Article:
FYI I don't do any video editing, so I don't know about that. FYI this is considered a "low-end" gaming laptop (meaning that you can spend $500-$2500 more on better video cards, highest-possible CPU, whatever). And finally FYI I would strongly suggest upgrading to 16gb ram right away, as part of the initial purchase.
posted by flug at 3:53 PM on November 25, 2016


I would add that an SSD drive is well worth it--the performance speed is up quite amazing. The idea is the you have a small-ish SSD and you install your operating system plus a few key pieces of software on that, then everything else goes on your normal hard drive.

It looks like your choice #1 has that SSD option already.

Here is an article about adding the SSD & 8gb extra ram to the Dell options (about $125 extra for both).
posted by flug at 4:02 PM on November 25, 2016


So you don't care about battery life and you work from home, so does it have to be a laptop? A desktop will be far, far superior for your needs if it doesn't. Building one yourself is the best option and will save you money.
posted by hypercomplexsimplicity at 4:13 PM on November 25, 2016 [2 favorites]


You're on solid ground with all of those - no AMD processors, an appropriate amount of memory and decent laptop video card. Thought that said, video editing hits the processor and the memory hardest, so there might be a good case for going to 16 gig RAM as noted above. And SSD for your windows install is surprisingly easy to do and a phenomenal QoL upgrade..
posted by Sebmojo at 4:23 PM on November 25, 2016


Dang it, it looks like I screwed up one of my clickable links! (Maybe I'm still addled from Thanksgiving.) THIS was the frontrunner, which has 12 GB, two buttons on the mouse and a DVD player but comes from MSI, a company I don't know: https://www.amazon.com/gp/product/B01D8VJ0K8/ref=pe_171870_216672730_em_1p_12_ti - MSI GL62 6QF-893

Building my own computer is far beyond my tech skills. The battery isn't so important because while I am fairly mobile working around the house and I do work elsewhere sometimes, I always make a beeline for the nearest outlet.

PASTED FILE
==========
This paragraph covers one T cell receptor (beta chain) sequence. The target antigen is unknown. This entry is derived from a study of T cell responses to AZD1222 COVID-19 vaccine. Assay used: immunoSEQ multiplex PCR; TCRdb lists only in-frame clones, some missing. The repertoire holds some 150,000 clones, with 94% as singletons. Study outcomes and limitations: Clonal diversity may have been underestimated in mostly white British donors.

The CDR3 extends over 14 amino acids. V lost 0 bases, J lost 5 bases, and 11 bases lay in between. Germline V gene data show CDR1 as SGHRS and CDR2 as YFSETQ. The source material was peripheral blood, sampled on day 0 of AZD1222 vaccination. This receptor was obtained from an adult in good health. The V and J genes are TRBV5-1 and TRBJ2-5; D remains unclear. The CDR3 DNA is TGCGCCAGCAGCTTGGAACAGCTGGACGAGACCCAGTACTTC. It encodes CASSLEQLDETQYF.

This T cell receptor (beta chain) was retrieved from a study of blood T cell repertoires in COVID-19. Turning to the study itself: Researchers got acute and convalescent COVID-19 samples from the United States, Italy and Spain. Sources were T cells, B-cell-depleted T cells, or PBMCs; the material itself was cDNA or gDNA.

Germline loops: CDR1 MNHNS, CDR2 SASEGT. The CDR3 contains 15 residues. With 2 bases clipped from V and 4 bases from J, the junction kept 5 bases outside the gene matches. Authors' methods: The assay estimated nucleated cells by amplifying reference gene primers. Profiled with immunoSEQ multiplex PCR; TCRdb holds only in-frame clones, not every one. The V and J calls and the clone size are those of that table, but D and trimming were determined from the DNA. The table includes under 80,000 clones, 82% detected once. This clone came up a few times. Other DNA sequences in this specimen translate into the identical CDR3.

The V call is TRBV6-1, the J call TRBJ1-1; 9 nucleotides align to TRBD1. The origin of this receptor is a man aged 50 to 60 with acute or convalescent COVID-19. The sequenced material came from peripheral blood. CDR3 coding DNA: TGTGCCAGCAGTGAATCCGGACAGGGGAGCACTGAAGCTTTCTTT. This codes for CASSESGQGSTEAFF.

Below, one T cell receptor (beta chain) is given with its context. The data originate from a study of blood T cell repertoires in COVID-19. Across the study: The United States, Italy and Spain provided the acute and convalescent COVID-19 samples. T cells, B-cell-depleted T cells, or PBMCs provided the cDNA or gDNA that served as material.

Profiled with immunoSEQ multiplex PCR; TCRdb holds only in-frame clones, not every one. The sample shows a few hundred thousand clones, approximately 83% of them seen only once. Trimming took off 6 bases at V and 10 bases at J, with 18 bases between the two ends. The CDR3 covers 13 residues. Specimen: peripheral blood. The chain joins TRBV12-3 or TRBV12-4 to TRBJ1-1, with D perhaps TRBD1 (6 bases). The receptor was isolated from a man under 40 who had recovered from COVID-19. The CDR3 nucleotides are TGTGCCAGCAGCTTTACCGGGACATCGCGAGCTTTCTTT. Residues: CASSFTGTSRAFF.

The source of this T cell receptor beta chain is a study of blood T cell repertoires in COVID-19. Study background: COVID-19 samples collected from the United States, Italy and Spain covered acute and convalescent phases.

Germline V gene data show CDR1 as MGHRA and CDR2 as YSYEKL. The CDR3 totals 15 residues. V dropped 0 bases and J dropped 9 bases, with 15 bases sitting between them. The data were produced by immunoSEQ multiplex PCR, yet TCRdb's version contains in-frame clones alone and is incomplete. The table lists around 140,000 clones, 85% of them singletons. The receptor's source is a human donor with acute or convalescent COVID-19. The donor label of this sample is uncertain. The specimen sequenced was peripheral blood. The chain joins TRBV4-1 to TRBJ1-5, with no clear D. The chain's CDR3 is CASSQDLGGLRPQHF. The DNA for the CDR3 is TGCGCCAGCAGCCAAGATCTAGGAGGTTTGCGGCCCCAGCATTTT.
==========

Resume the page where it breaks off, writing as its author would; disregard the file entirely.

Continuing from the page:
posted by Ursula Hitler at 4:33 PM on November 25, 2016


Only thought, is 1Tb enough secondary storage? One cost strategy if the only difference is the size of the storage is to buy the smaller spec'd unit and swap in better drives and memory (generally trivial), although one review the larger is calling the ssd "flash memory" and having the OS on an ssd is really essential. (my old T410 can have the dvd swapped for a hd, laptops should have room for two hd's)
posted by sammyo at 5:08 PM on November 25, 2016


Other though, what's the MAX ram that can be installed?
posted by sammyo at 5:09 PM on November 25, 2016


Any reason you're not going for the current generation NVIDIA video cards? I note both laptops you link use prior generation 900 series mobile cards.

In the past you used to trade off a large amount of computing power to go from a desktop to laptop. For example the GTX 960M is about 30% less capable than the GTX 960 on a desktop.

The new 1000 series cards are a big leap forward not only in design and technology (which moves forward every year anyway) but also in philosophy - they've stopped producing "mobile" versions of their cards and have simply just dropped in slightly modified versions of their desktop class cards into laptops. The GTX 1060 performs very nearly as well in a laptop as it does in a desktop, we're getting close to our dream of getting desktop class performance in a laptop form factor - they're able to do this with recent advances in process manufacturing / efficiency.

Example.
posted by xdvesper at 5:20 PM on November 25, 2016


I have that Dell i5, for pretty much the same reason. Had a Lenovo that was a little long in the tooth and wanted something I could play a few video games on. I have been totally happy with the video card/gaming performance, but I'm also not playing any AAA FPS released in the last couple years... It can do something like Kerbal Space Program or Portal without breaking a sweat though, which is about all I need it to do.

One complaint I do have is that the touchpad seems really mushy about where left-click ends and right-click begins. Had physical buttons before rather than zones on a touchpad, though, so that is probably part of my problem. Other than that, I've been totally happy with it.
posted by clockwork at 1:40 PM on November 26, 2016